October 12, 2007
2 UMHS researchers selected as Howard Hughes Medical Institute investigators
New researchers speed translation of basic discoveries into improved treatments
ANN ARBOR, MI – Two researchers from the University of Michigan Health System were among the 15 top physician-scientists nationally who were appointed as Howard Hughes Medical Institute investigators.
The two UMHS scientists are:
The Howard Hughes Medical Institute is a non-profit medical research organization that ranks as one of the nation's largest philanthropies. This initiative underscores HHMI's commitment to ensuring that basic research discoveries are translated into improved treatments for patients. The institute has committed approximately $150 million to 15 researchers’ first 5-year term of appointment.
The new HHMI investigators, who come from 13 institutions from across the country, were selected in a nationwide competition that sought applications from researchers who lead patient-oriented research programs and whose scientific work is guided by their interaction with patients.
HHMI enters into long-term collaboration agreements with universities and other academic research organizations, where its investigators hold faculty appointments. Under these agreements, HHMI investigators, who are directly employed by the institute, and their research teams carry out their research in HHMI laboratories located on various campuses. Through its flagship investigator program, HHMI has joined with more than 60 distinguished U.S. universities, hospitals, institutes and medical schools to provide long-term support for 291 Hughes scientists and members of their research teams.
Arul M. Chinnaiyan, M.D., Ph.D.
Arul Chinnaiyan’s team has published groundbreaking research on the discovery that pieces of two chromosomes can trade places with each other and cause two genes to fuse together. The fused genes then override the “off” switch that keeps cells from growing uncontrollably, causing prostate cancer to develop. Chinnaiyan and his team have shown the fusions actually cause prostate cancer to develop.
The gene fusion research is the centerpiece project of Chinnaiyan’s new center, the Michigan Center for Translational Pathology. The center is founded around the idea of translating laboratory research findings into a test or treatment that will impact patients. The center brings together experts in genomics, proteomics and bioinformatics to look at common patterns and potential targets in cancer and other diseases.
Chinnaiyan’s research focuses on examining the genes, proteins and other markers on cells to develop new diagnostic tests or screening tools as well as targeted treatments for cancer and other diseases, with the key being to translate these laboratory discoveries into clinical applications.
Arul Chinnaiyan is professor of pathology and urology at the U-M Medical School. He received his bachelor’s, doctorate and medical degrees all from the University of Michigan. He is a recipient of the Burroughs Wellcome Fund Clinical Scientist Award in Translational Research and of the Ramzi Cotran Young Investigator Award from the United States and Canadian Academy of Pathology. He was recently elected a member of the American Society for Clinical Investigation. He was the leader of a group of scientists who recently received the inaugural American Association of Cancer Research “Team Science” Award for their discovery of gene fusions in prostate cancer.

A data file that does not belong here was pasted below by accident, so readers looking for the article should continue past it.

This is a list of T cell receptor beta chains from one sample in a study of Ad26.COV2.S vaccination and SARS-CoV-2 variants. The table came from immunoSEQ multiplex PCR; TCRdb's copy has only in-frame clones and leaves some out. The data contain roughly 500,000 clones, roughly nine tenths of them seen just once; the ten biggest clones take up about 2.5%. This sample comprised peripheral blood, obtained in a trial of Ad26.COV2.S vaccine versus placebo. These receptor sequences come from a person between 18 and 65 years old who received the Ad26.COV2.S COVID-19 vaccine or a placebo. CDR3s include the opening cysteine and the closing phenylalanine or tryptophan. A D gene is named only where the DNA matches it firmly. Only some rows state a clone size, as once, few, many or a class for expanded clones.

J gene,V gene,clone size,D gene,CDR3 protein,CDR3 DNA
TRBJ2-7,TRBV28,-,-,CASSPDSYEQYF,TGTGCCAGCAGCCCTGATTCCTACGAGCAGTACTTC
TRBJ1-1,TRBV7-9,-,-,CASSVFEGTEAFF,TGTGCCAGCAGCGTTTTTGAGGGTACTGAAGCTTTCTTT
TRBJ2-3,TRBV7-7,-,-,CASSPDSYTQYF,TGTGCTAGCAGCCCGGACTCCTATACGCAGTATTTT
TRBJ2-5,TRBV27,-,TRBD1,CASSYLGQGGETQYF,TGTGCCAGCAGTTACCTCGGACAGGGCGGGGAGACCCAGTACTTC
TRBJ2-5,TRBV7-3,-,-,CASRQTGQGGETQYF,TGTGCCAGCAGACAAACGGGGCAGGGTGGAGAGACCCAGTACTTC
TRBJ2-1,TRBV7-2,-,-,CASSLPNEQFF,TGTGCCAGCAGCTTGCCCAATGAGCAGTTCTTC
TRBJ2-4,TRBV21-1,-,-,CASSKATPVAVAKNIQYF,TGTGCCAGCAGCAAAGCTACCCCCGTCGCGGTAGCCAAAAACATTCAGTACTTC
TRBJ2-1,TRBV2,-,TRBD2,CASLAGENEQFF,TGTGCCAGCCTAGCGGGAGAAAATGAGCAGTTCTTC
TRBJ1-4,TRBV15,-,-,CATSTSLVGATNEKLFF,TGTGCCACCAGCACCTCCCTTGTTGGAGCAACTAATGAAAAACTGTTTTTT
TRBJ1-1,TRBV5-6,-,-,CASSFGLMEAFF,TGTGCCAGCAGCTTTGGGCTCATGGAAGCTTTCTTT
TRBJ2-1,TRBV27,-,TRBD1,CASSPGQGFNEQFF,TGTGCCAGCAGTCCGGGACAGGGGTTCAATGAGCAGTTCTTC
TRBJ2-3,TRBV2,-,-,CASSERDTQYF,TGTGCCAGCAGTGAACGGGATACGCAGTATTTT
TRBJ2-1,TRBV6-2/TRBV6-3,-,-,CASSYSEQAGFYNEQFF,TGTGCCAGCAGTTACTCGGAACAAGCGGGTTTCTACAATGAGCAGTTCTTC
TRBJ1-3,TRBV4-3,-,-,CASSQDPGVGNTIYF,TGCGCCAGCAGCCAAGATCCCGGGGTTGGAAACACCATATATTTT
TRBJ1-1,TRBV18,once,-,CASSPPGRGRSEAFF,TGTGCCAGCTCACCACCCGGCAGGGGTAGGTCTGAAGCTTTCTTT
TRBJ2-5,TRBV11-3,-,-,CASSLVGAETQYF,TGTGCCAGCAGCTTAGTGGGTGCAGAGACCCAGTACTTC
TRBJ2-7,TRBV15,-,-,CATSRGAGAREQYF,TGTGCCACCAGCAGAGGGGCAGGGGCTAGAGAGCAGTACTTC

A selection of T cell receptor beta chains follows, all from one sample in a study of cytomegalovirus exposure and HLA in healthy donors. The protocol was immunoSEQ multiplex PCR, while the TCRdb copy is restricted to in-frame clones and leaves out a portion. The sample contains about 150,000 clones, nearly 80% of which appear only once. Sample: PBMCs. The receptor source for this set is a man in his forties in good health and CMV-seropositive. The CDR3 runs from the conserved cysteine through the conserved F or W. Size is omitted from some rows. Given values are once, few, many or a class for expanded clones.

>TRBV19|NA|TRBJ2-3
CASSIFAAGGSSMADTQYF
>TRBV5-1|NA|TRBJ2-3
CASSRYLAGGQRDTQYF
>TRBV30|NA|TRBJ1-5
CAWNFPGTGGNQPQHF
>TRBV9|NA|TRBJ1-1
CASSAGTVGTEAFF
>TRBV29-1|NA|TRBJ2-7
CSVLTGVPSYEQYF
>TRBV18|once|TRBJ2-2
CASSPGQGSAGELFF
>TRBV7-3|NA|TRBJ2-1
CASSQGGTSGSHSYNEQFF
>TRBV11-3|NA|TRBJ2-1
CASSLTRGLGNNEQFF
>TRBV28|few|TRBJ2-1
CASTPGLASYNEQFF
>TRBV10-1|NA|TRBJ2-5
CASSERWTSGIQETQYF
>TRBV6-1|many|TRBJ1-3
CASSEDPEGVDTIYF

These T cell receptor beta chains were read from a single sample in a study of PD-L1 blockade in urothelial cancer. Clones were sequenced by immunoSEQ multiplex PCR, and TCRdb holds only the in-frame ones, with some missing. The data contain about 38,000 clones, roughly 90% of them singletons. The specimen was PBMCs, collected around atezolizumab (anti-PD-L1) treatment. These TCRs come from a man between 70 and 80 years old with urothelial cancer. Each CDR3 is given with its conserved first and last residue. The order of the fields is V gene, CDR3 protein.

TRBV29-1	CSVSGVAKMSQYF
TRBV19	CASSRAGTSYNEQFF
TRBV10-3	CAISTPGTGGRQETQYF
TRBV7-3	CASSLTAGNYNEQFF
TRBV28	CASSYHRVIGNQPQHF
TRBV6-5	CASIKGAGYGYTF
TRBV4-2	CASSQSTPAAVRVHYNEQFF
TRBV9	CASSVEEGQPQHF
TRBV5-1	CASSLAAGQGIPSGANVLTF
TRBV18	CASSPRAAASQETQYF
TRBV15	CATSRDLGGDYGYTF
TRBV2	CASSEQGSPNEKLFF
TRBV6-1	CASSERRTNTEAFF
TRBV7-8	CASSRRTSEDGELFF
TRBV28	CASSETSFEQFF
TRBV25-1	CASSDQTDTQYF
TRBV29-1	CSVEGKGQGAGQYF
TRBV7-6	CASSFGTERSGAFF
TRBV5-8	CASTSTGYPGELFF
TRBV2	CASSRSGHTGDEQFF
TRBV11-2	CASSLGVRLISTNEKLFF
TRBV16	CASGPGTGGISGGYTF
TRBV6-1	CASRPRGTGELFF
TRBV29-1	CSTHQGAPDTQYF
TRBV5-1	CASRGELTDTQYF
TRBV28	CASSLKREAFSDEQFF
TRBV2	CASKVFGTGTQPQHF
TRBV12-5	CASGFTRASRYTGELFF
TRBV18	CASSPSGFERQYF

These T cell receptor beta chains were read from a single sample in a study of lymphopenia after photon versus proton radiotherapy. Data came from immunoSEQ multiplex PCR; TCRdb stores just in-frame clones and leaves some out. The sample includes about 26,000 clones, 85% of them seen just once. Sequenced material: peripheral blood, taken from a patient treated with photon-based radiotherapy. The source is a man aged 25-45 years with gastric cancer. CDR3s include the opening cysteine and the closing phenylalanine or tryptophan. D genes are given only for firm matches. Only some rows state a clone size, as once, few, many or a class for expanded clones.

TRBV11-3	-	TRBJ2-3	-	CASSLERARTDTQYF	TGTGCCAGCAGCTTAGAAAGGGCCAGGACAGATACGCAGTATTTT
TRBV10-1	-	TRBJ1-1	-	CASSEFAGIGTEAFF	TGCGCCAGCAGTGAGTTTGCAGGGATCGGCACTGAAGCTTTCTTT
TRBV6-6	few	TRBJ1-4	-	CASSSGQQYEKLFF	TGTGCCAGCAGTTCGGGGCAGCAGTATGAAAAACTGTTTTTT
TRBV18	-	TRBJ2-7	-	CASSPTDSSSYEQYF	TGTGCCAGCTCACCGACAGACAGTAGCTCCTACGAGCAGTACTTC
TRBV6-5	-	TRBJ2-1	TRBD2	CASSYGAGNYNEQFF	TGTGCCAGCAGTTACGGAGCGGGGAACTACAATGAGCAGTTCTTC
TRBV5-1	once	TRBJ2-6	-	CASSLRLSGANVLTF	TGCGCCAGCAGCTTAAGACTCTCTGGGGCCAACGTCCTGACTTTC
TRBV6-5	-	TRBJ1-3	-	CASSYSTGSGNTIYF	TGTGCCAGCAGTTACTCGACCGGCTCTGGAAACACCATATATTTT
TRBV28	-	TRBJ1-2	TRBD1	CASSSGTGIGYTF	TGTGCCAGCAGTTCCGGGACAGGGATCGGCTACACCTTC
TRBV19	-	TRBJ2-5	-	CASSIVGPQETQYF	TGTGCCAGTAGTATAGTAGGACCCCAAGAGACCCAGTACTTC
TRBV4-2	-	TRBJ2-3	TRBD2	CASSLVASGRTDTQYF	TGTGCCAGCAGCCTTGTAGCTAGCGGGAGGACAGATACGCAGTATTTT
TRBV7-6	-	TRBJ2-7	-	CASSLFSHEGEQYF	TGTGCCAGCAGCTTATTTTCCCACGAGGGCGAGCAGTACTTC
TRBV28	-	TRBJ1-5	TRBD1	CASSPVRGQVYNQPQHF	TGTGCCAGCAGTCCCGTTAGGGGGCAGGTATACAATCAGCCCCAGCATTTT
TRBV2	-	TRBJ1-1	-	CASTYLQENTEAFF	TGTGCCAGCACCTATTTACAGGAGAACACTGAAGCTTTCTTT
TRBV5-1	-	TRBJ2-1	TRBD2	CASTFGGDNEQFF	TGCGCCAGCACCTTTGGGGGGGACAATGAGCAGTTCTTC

Friedhelm Hildebrandt, M.D.
Friedhelm Hildebrandt is an internationally known expert in the genetic basis of several severe kidney diseases that cause early renal failure in infants and children. His discoveries have led to new insights into the common roots of congenital kidney, eye and other diseases.
Hildebrandt has spent 15 years tracking down the genes and proteins responsible for one family of congenital cystic kidney diseases called nephronophthisis or NPHP. Collaborating with scientists worldwide, his lab has discovered more than 10 gene mutations that contribute to these diseases. In 2003 his lab found out that a common denominator of these diseases is a defect in the function of so-called “cilia”, antenna-like structures that cells use for communication with the outside.
In research on nephrotic syndrome, a severe form of congenital kidney disease, Hildebrandt’s team found that steroid drugs given in infancy can in some cases keep children with two serious genetic mutations disease-free, showing the value for early genetic testing.
Hildebrandt’s goal is to discover all the principal genes involved in the diseases he studies and to develop effective screening tests and treatments. Using zebrafish with mutations like those in humans, Hildebrandt and his team hope to identify new drugs that could reverse the kidney damage caused by nephrotic syndrome.
Friedhelm Hildebrandt is professor of pediatrics and of human genetics at the U-M Medical School and holds an endowed chair as the Frederick G.L. Huetwell Professor for the Cure and Prevention of Birth Defects. He received a preclinical degree from Marburg University Medical School, and a clinical and medical degree from Heidelberg University in Germany. He is a recipient of the Franz Volhard Award of the German Society of Nephrology, the E. Mead Johnson Award for Pediatric Research from the Society for Pediatric Research, and a Doris Duke Distinguished Clinical Scientist Award. He was elected a member of the German Academy of Sciences Leopoldina and of the Association of American Physicians.
Written by Nicole Fawcett
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